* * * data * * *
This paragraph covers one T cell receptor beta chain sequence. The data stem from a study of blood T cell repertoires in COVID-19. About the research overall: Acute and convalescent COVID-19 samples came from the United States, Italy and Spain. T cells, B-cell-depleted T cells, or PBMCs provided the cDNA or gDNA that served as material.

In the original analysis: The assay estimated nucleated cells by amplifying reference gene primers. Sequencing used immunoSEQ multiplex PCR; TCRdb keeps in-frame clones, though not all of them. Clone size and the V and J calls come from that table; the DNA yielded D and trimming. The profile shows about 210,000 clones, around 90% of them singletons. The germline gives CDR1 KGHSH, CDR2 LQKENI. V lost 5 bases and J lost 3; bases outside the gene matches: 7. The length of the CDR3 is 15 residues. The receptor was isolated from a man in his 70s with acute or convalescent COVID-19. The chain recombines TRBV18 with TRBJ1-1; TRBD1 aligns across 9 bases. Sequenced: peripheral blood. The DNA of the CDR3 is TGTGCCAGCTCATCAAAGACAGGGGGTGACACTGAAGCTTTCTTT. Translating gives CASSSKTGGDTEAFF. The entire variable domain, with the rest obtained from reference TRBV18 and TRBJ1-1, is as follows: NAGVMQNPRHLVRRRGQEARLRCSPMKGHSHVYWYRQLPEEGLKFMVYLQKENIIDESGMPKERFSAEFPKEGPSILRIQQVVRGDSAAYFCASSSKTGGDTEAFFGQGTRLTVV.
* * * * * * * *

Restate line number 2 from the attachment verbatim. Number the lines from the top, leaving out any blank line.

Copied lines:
In the original analysis: The assay estimated nucleated cells by amplifying reference gene primers. Sequencing used immunoSEQ multiplex PCR; TCRdb keeps in-frame clones, though not all of them. Clone size and the V and J calls come from that table; the DNA yielded D and trimming. The profile shows about 210,000 clones, around 90% of them singletons. The germline gives CDR1 KGHSH, CDR2 LQKENI. V lost 5 bases and J lost 3; bases outside the gene matches: 7. The length of the CDR3 is 15 residues. The receptor was isolated from a man in his 70s with acute or convalescent COVID-19. The chain recombines TRBV18 with TRBJ1-1; TRBD1 aligns across 9 bases. Sequenced: peripheral blood. The DNA of the CDR3 is TGTGCCAGCTCATCAAAGACAGGGGGTGACACTGAAGCTTTCTTT. Translating gives CASSSKTGGDTEAFF. The entire variable domain, with the rest obtained from reference TRBV18 and TRBJ1-1, is as follows: NAGVMQNPRHLVRRRGQEARLRCSPMKGHSHVYWYRQLPEEGLKFMVYLQKENIIDESGMPKERFSAEFPKEGPSILRIQQVVRGDSAAYFCASSSKTGGDTEAFFGQGTRLTVV.